Minister attends fundraising event for Swazi single mothers

Several prominent guests attended a fundraising event for the Swaziland Single Mothers’ Organisation (SWASMO) at the Greater Alpha Restaurant in Manzini, Swaziland, on May 28, including Swaziland’s Minister for Tourism, Macford Sibanze.

Macford Sibanze, who himself was raised by a single mother, and in whose constituency SWASMO primarily operates, was one of the key speakers at the event that raised money to continue and strengthen SWASMO’s self help groups for single mothers. SWASMO encourages and teaches self-reliance, mobilisation and education amongst Swaziland’s vulnerable and stigmatised single mothers.

Macford Sibanze’s speech focused on the importance of education as a way out of poverty and on the value of believing in one’s own potential.

“I was raised in a shack, but I realised that the only way to break through the sticks and mud was to study very hard”, he said.  “I did well at school which enabled me to get a bursary and go on to be the man that I am today. All of you single parents in the audience must keep on working hard to ensure that your kids go to school.”

“Everybody can be great, regardless of any painful circumstances,” Macford Sibanze concluded, “not least single parents.”

Another speaker, Nonhlanhla Dlamini, the MP for Ludzeludze and former Director of the Swaziland Action Group Against Abuse, insisted that the problem of single parenthood was complex and that the present handling of the issue in Swaziland was insufficient.

“We need to create a support system for children while their single parents are at work, to provide parenting skills to single parents and teach them how to balance work and family obligations,” she said. “And it is important to help the children understand what they are going through. Parents need to explain to children when there is a divorce or death of a spouse. It is important that single parents make time for their children despite their busy schedule”.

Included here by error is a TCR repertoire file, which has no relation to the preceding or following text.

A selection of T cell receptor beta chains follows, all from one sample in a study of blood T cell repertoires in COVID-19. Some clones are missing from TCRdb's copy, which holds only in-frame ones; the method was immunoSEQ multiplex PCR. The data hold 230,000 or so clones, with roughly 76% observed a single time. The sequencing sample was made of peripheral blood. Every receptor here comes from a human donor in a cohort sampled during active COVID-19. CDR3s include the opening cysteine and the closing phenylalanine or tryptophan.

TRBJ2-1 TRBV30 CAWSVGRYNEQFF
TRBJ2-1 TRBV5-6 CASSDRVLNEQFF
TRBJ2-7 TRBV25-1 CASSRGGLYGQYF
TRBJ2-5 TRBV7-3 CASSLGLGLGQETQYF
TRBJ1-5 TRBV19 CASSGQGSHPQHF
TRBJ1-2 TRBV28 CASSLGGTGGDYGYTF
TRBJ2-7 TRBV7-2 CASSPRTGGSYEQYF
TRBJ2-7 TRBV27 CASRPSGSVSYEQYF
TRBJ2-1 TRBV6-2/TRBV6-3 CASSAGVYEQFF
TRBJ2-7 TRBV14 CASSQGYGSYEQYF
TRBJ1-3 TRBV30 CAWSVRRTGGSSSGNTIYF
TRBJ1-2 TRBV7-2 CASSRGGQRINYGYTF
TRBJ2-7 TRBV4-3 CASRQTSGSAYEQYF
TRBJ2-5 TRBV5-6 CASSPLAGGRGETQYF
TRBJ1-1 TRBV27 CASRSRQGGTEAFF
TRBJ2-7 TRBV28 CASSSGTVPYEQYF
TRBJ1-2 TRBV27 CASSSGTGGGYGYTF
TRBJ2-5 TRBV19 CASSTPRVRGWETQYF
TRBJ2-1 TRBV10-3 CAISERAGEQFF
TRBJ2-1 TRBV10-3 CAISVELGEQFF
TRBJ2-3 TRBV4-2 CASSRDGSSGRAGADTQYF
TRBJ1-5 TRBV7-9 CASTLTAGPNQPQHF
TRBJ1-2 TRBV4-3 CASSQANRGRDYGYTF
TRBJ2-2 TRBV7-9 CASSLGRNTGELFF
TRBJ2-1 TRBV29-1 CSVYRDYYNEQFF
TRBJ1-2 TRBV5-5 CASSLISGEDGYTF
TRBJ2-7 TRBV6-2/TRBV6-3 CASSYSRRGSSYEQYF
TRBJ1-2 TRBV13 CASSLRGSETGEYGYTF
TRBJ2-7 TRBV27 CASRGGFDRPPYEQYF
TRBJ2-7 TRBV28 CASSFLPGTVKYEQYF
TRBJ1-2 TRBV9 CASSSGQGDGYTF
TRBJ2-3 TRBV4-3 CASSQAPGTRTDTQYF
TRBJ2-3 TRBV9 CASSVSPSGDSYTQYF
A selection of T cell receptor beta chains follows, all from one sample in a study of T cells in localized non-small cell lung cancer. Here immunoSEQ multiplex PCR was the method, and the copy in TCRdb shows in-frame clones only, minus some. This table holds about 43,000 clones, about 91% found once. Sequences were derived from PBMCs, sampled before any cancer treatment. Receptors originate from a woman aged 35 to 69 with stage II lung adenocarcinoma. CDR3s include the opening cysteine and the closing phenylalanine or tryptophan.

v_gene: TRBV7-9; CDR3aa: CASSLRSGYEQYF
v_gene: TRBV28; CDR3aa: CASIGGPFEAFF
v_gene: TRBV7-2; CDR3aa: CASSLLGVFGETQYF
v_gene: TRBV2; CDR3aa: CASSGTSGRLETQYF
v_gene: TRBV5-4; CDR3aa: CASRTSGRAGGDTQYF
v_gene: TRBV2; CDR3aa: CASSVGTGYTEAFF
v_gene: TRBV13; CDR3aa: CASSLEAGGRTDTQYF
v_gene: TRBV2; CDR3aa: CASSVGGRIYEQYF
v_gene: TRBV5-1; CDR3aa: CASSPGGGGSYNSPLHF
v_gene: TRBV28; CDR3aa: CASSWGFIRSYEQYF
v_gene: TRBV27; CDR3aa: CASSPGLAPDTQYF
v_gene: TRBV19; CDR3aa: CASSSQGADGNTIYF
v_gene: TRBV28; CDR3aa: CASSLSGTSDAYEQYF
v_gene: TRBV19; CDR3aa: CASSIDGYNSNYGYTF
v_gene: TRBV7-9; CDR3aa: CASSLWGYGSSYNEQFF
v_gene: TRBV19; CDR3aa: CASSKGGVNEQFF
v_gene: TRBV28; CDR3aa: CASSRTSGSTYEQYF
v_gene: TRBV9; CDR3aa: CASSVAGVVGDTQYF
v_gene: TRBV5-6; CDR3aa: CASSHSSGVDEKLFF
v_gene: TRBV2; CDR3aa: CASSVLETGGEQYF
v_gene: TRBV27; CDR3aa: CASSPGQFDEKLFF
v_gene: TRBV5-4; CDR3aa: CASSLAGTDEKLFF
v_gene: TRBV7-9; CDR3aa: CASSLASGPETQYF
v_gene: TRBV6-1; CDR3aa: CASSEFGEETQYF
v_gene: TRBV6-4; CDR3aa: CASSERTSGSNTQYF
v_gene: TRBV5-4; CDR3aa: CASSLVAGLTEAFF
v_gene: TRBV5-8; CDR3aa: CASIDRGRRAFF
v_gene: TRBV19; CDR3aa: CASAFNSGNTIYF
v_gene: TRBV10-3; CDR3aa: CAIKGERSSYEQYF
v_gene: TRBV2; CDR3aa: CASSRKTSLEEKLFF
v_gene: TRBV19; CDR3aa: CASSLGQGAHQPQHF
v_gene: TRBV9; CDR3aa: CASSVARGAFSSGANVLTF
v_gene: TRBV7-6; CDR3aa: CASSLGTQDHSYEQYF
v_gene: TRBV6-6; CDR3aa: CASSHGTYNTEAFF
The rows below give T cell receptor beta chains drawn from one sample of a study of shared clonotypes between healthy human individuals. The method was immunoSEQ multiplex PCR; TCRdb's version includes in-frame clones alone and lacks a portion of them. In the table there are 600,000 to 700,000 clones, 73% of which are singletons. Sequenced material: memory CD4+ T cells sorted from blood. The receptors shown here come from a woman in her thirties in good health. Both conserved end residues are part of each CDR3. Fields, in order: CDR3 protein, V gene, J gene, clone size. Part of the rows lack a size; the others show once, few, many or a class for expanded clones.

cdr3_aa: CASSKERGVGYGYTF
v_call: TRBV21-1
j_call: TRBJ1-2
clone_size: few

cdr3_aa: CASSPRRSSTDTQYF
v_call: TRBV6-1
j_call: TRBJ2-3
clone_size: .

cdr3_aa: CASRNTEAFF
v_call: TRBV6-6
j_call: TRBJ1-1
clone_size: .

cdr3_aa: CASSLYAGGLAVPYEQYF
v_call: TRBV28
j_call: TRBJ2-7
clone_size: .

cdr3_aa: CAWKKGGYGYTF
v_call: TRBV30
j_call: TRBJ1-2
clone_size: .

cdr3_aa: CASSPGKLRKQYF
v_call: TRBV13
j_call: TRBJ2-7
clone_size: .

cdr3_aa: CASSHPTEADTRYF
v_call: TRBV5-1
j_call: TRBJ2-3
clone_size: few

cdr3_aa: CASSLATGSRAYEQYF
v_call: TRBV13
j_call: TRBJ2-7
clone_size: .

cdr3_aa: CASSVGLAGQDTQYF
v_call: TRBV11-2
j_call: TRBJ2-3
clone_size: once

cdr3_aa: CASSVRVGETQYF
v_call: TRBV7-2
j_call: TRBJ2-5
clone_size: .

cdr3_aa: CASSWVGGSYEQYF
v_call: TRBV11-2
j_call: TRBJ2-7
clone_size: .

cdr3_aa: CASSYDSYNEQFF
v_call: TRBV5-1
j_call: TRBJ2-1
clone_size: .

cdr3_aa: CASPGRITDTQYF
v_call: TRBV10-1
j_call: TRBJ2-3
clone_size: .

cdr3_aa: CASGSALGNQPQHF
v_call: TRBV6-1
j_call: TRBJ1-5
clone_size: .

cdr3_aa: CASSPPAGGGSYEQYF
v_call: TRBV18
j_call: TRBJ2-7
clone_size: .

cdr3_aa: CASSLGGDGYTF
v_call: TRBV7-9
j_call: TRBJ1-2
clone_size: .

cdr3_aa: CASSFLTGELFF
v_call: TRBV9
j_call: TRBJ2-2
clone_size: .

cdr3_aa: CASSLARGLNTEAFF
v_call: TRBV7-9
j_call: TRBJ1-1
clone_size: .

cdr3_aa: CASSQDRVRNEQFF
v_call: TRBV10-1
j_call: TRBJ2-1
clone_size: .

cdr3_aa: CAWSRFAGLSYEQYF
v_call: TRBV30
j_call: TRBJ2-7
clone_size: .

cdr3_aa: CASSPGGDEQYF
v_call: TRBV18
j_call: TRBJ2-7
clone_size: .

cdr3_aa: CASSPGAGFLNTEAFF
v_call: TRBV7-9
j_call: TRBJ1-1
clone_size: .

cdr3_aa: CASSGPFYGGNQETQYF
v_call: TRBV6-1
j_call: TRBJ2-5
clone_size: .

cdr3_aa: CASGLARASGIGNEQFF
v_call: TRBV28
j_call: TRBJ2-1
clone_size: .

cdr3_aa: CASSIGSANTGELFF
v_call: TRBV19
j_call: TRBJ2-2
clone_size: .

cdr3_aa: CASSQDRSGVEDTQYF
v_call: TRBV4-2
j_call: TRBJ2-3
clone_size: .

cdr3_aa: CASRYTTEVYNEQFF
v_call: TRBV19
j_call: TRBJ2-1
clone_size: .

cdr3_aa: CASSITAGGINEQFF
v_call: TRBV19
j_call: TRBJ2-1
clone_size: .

Nonhlanhla Dlamini also suggested that it was important for NGOs such as SWASMO to develop good networking channels with donors to ensure additional funds. “I will help you help write projects and approach donors,” she said.

The event was described as a “success” by SWASMO’s project coordinator, Beatrice Bitchong. “We were able to raise more than the target amount,” she said.

“The proceeds of the fund raising will be used to strengthen the existing self help groups and create more groups. In the future SWASMO plans to create a counselling and supportive system for single mothers and teen mothers as well as vocational training and advocacy.”

Such measures are without doubt important steps in ensuring the welfare of single mothers in Swaziland in particular, and women in Swaziland in general. But they are not necessarily sufficient without government involvement.

Swaziland is a signatory to the UN Convention on the Elimination of all Forms of Discrimination Against Women (CEDAW) that requires that signatories “shall accord to women equality with men before the law,” and the 2005 constitution that promises equal treatment for men and women.

Even so, Swazi women are still heavily discriminated against in Swaziland. They are for instance legally subordinate to men in both civil and traditional marriages and they can not get a bank loan or own property without the written consent of their husbands.

And single mothers and teen mothers are doubly discriminated against. They receive no government aid or grants in Swaziland and often receive little or no help from their families or communities, even though teenage mothers account for over a third of all pregnancies in Swaziland. When they are found to be pregnant they are often expelled from school and ostracised and stigmatised by their neighbours, communities and families.

Read more:

Swaziland: uprising in the slip-stream of North Africa

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